A 43-year-old man has been charged with paying people $30 to draw samples of their blood, which D.C. police said he was storing in “large quantities” in an abandoned apartment near Nationals Park in Southwest Washington.

An arrest affidavit said police stumbled on the makeshift operation when a patrol officer saw people — many described in court documents as “habitual substance abusers” — congregating Wednesday afternoon in front of a three-story brick apartment building at P and First streets.

The officer overheard some of them discussing being paid to give blood, according to the affidavit filed by the Office of the D.C. Attorney General, and went to investigate. The suspect, Khoa Hoang Nguyen, told police that he was doing work for a biomedical company “and that he was approved and certified to withdraw blood from citizens,” according to court papers.

A woman at the apartment told police that she and Nguyen had drawn blood from 20 people that day, the documents state. They say that Nguyen had a ledger with an additional 205 names.

Authorities said they were unable to corroborate Nguyen’s account. The D.C. Health Department concluded that Nguyen had no medical license, according to the court documents. He was charged with one count of practicing registered nursing without a license. The woman was not charged and is listed as a witness in court documents.

Khoa Hoang Nguyen declined to comment after his hearing as he was leaving the court Thursday May 25, 2017. (Keith Alexander/TWP)

Nguyen, whose family came to the United States from Vietnam at the end of the Vietnam War in 1975, appeared Thursday for an initial appearance in D.C. Superior Court, where a judge ordered him released from custody. A hearing was set for June 23.

The judge ordered Nguyen, of Rockville, Md., not to perform any medical procedures that require a license while on release on the misdemeanor charge. Nguyen was also ordered not to draw any blood from anyone.

Nguyen declined to comment after the hearing. His court-appointed attorney, Lauckland Nicholas, also declined to speak on the specifics of the case. “We will just have to see what happens,” Nicholas said. “There is a presumption of innocence.”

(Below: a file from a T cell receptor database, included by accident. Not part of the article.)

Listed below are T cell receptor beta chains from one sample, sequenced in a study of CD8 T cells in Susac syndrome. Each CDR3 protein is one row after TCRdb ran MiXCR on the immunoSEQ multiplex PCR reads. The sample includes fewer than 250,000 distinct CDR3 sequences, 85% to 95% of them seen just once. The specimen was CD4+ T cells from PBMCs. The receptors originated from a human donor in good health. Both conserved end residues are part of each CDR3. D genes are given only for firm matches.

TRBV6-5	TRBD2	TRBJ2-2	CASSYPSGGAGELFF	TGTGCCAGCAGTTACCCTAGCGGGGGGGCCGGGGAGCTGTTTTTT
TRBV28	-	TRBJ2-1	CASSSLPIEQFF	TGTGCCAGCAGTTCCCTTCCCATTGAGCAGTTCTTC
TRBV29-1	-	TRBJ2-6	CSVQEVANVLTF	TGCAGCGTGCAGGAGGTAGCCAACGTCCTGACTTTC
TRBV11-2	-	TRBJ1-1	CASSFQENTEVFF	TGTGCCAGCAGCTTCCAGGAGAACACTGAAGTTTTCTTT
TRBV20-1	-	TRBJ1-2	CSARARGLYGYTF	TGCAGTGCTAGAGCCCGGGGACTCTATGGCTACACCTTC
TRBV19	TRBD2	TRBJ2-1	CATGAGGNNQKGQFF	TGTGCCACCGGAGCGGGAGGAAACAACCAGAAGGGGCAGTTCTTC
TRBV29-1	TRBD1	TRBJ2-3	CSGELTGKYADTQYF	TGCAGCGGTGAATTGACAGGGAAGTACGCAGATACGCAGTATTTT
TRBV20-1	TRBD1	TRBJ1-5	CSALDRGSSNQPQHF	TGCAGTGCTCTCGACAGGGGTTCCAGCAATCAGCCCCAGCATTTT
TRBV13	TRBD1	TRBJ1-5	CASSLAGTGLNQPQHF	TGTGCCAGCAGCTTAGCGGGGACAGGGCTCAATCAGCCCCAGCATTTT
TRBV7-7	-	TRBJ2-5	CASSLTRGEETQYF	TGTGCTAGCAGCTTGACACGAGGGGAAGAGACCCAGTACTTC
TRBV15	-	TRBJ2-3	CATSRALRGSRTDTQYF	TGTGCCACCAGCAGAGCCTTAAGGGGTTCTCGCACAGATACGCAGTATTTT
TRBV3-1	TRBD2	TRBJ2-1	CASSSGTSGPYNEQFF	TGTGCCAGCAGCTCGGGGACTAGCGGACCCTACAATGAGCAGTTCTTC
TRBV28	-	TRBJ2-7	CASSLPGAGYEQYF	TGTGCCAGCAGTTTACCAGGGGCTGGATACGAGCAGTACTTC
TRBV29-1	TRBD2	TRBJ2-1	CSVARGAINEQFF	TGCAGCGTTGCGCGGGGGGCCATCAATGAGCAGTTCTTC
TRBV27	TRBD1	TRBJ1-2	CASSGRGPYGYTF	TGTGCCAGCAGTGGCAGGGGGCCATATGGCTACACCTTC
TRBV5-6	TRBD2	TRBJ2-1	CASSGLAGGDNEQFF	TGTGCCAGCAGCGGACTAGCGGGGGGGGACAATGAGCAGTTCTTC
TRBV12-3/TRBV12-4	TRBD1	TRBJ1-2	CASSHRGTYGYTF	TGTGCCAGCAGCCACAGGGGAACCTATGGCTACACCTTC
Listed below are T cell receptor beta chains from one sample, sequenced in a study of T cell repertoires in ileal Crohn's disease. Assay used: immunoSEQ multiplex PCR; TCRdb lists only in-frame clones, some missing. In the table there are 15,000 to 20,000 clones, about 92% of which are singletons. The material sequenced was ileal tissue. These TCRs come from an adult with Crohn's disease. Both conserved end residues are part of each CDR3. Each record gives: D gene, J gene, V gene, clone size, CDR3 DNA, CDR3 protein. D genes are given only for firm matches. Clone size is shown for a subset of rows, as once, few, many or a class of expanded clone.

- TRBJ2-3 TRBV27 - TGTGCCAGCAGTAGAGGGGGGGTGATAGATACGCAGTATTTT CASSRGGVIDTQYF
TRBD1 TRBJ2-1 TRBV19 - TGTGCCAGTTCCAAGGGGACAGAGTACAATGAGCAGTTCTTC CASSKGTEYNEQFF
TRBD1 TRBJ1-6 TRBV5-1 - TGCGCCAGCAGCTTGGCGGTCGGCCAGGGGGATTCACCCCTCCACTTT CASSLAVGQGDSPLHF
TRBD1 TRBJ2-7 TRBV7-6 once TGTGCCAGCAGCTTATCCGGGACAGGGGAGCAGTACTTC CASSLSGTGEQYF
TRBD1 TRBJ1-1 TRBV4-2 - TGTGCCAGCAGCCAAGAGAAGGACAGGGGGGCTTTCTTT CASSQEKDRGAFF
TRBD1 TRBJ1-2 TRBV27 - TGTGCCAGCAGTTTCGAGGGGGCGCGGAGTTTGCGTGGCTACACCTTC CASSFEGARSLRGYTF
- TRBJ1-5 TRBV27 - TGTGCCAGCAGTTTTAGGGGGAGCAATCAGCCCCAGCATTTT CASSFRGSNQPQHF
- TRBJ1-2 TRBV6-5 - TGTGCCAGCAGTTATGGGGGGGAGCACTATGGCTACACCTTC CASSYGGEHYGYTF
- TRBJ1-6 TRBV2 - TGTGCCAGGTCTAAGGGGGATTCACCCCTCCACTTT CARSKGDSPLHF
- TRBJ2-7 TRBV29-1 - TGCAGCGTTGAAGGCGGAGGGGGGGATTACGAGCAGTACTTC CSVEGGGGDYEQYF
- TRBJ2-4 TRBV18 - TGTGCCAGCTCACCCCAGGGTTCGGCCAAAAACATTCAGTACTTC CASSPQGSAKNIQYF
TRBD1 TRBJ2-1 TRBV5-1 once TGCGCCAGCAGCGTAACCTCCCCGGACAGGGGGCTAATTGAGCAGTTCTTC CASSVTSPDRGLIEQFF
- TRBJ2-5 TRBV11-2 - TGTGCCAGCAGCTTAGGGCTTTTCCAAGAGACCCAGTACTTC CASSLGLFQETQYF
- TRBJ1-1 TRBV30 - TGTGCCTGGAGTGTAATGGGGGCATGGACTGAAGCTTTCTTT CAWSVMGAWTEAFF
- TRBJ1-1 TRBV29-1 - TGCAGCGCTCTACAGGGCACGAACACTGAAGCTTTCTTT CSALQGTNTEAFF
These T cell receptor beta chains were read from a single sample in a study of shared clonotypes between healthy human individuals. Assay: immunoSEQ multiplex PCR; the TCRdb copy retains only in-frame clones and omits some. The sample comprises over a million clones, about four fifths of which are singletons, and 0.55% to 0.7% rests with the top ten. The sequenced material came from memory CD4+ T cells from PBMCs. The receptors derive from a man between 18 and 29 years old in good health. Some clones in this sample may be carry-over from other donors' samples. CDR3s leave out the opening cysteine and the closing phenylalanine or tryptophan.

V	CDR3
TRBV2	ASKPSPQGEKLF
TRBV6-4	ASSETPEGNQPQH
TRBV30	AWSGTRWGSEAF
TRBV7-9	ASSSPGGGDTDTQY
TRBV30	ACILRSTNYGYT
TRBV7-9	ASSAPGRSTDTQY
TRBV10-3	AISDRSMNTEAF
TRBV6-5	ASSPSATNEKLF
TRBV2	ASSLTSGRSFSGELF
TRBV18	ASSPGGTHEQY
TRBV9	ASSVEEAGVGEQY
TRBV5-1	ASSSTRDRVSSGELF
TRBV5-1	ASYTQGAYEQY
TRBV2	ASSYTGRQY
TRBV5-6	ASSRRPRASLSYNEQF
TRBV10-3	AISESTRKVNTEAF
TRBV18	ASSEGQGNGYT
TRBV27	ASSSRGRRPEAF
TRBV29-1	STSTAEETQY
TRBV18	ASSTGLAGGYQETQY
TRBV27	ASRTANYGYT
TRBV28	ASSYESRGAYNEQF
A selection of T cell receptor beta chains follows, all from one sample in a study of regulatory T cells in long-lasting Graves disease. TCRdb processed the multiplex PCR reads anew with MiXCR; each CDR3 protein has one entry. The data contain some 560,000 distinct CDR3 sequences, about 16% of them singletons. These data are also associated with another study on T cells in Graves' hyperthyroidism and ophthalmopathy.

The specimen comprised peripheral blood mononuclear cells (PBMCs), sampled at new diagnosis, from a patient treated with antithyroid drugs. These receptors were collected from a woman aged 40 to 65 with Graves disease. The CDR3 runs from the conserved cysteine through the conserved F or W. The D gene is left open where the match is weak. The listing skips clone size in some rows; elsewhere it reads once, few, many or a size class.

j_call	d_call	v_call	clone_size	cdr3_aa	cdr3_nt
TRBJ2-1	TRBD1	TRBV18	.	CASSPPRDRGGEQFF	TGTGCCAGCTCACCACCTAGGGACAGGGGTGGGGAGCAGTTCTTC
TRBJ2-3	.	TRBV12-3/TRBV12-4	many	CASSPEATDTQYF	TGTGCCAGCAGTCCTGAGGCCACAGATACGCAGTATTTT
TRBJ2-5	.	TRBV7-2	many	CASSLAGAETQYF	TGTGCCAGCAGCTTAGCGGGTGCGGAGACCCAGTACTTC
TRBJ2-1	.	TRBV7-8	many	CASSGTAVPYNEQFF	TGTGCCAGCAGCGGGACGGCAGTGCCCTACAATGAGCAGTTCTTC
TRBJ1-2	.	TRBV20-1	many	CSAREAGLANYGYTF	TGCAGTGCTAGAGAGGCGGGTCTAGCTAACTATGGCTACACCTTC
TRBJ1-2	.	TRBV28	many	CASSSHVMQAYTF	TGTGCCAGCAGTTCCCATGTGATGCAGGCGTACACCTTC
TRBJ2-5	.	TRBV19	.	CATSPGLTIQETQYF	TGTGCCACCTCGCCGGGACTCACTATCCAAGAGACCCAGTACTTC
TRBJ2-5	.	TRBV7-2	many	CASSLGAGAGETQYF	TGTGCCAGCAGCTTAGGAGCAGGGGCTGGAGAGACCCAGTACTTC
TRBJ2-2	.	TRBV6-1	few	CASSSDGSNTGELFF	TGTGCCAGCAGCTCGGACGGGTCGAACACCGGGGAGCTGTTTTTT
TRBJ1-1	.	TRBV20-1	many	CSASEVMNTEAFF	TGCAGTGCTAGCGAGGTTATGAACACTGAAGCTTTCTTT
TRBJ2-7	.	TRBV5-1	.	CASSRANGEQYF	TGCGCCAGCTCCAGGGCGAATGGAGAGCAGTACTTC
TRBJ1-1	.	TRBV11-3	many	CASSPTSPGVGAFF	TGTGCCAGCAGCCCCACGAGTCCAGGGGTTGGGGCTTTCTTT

It was not immediately clear what Nguyen intended to do with the blood. Police said officers also confiscated used needles from the apartment in the public-housing complex. Court papers and authorities did not say how much blood was found or how it was being stored.

Nguyen spent five years in prison after pleading guilty in 2010 to conspiracy to distribute drugs after an FBI raid on a doctor’s office he worked at in Falls Church, Va.

Authorities said that from 2005 through 2007, Nguyen assisted a licensed rheumatologist and, despite not having a medical license, prescribed a variety of powerful painkillers, including opiates, more than 3,600 times to 13 different patients. Prosecutors said neither Nguyen nor the doctor had performed any examinations.

The drugs, federal prosecutors said in court documents, included “some of the most addictive and heavily abused prescription drugs on the market.” Prosecutors wrote that Nguyen prescribed the medicine “without any training whatsoever” and wrote prescriptions to people “regardless of their medical condition.”

Nguyen’s family said in court papers that they had struggled to adapt to life in rural Pennsylvania, where they were located in 1975. One of his sisters went blind from a brain tumor, and his mother died in 2008. According to family letters sent to the judge, that devastated Nguyen and sent him into drinking spasms.

His father, two brothers, a sister, his girlfriend and others wrote heartfelt letters pleading for lenience from the federal judge. They described hardships moving a large family overseas to escape communism and having to leave their patriarch behind to finish his work with the U.S. government.

His then-girlfriend Patricia Meadows said in a letter to the judge that she and Nguyen had a young child. She said Nguyen had grown up wanting to be a doctor and that he had helped her mother and his mother through various sicknesses.

“Khoa has been working in the medical field in one capacity or another for the past decade,” Meadows wrote. “While working with patients, Khoa realized that he really enjoyed the challenge and satisfaction of being in the process of helping them get better. He told me he wished he had the opportunity to finish his medical degree.”

At the time of his federal conviction, Nguyen had been enrolled in the medical program at the University of Science Arts & Technology in the British West Indies.

The school’s dean of admissions, Orien L. Tulp, wrote the court that they would be willing to take him back as a student even with a felony conviction. “We value him as a worthy and hard working student with the ability to become a fine physician,” the letter said.

Editor’s note: An earlier version of this story said the incident happened Monday. It occurred Wednesday.